Potential Navajo Station Operator—Less Capacity Equals More Profit

The possible new operator of the largest coal-fired power plant in the western U.S. told Arizona regulators this week the company would run the Navajo Generating Station (NGS) at less than half its installed generation capacity in order to maintain profitability. An official for Illinois-based Middle River Power (MRP) also said the plant would operate with fewer workers and would pursue a new lease and coal supply agreement.

The current owners of the 2,250-MW Navajo station in Page, Arizona, which include Arizona Public Service (APS), have said they plan to close the plant in 2019 unless it can be sold. Negotiations are continuing with New York-based Avenue Capital Group, a global investment firm that invests in distressed companies and the distressed debt market, as the potential new owner, with MRP—headquartered in the Chicago suburb of Deerfield—as the potential new operator. Russell Begaye, president of the Navajo Nation on whose land the plant sits, recently said a lease agreement with Avenue Capital and MRP could be discussed by tribal lawmakers at a meeting in October.

MRP’s senior vice president, Joseph Greco, on August 14 told the Arizona Corporation Commission, the group that regulates state utilities, that “We believe there is a solution to be made” regarding operating the plant at a profit, including running the facility at 44% of capacity. Greco said non-disclosure agreements meant he could offer few details, but he told officials his company would ensure the plant could provide reliable baseload power and remain economic.

MRP operates about 2,000 MW of power generation assets, including coal, natural gas, geothermal, and solar, in Virginia, West Virginia, California, and Maryland.

The Navajo station’s coal comes from the nearby Kayenta Mine, which is owned by the Navajo and Hopi tribes and operated by Peabody Energy. The plant and the mine mostly employ workers from each tribe. The Navajo Nation has said about 22% of its budget comes from coal and lease supply agreements with the NGS.

E&E News, meanwhile, on August 15 reported that Peabody has lobbied the federal government in an effort to keep the plant and mine operating. E&E News obtained emails and other documents through a Freedom of Information Act request to the U.S. Department of the Interior. The information shows how federal officials have acted with Peabody to keep the plant open, beginning a few years ago, as POWER previously reported.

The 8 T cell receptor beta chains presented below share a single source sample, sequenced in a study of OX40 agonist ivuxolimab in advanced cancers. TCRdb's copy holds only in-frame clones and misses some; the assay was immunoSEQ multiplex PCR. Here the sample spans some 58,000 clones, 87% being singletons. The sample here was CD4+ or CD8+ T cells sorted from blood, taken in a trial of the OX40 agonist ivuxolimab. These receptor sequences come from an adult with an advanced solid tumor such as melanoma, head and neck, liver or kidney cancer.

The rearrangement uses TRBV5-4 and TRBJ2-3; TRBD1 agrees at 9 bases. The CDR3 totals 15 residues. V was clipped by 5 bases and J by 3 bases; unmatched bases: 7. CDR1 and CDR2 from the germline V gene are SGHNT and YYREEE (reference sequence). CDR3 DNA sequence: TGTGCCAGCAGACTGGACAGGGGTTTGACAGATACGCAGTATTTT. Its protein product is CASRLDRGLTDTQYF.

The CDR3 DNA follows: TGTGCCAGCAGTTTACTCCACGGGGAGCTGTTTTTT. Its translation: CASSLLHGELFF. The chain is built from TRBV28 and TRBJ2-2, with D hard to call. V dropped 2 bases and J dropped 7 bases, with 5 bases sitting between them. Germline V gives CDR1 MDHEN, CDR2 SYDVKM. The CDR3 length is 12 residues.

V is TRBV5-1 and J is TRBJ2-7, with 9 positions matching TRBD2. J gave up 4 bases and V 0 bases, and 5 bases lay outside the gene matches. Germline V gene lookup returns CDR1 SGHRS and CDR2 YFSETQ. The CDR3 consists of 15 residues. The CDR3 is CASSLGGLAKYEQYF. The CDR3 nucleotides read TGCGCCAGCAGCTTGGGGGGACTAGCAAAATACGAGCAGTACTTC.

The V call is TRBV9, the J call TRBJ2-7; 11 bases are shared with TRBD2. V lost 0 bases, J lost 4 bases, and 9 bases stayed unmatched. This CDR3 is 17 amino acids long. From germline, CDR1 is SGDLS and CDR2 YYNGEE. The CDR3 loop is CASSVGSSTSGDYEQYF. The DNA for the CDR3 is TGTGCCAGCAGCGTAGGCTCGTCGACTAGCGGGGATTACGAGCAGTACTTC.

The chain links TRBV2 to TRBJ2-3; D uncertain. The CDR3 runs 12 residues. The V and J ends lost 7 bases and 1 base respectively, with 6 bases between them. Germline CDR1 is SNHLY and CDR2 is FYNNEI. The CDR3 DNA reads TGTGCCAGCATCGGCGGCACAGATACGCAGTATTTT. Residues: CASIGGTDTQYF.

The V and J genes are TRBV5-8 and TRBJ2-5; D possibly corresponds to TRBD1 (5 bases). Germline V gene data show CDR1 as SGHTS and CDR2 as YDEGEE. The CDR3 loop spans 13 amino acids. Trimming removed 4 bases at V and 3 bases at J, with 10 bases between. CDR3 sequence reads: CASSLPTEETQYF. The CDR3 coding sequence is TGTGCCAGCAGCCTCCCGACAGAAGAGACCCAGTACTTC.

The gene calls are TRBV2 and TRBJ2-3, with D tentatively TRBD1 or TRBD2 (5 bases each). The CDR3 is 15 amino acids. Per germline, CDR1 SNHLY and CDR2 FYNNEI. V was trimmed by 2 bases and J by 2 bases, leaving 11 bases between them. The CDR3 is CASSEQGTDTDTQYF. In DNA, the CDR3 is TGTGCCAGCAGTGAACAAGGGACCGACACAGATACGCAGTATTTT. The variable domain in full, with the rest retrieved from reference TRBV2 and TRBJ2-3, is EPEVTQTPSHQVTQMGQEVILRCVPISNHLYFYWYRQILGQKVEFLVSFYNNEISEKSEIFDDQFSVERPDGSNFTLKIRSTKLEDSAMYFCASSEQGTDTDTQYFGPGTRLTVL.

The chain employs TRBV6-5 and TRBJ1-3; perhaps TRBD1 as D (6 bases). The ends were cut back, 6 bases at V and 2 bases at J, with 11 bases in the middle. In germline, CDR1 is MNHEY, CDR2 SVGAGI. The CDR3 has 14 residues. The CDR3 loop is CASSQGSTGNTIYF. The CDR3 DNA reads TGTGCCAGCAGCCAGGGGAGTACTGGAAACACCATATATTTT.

Deb Scott, senior director of regulatory policy at Salt River Project, one of the plant’s owners along with APS, NV Energy, Tucson Electric Power, and the U.S. Bureau of Reclamation, this week said 140 of the plant’s 443 workers have left for other jobs, with their positions now held by contractors.

MPR has said it does not want to burn natural gas at the Navajo plant because the gas market is too volatile, and because it has a ready supply of coal from the nearby mine. MRP, which would need to find new buyers for the plant’s power, has discussed continuing the plant’s relationship with the Central Arizona Project (CAP), which has previously received about 75% of its electricity from the NGS to move water through its canal system in the state. CAP officials, though, have said it’s more cost-effective for them to buy power on the open market from other sources.

MRP has not said how long it would operate the plant if it emerges as the buyer. Tribal officials this week said the plant needs to operate at least another five to 10 years in order to allow time to find other sources of revenue for their budget. The plant was originally scheduled to operate until at least 2044 before the current owners voted to close it by year-end 2019.

Darrell Proctor is a POWER associate editor (@DarrellProctor1, @POWERmagazine).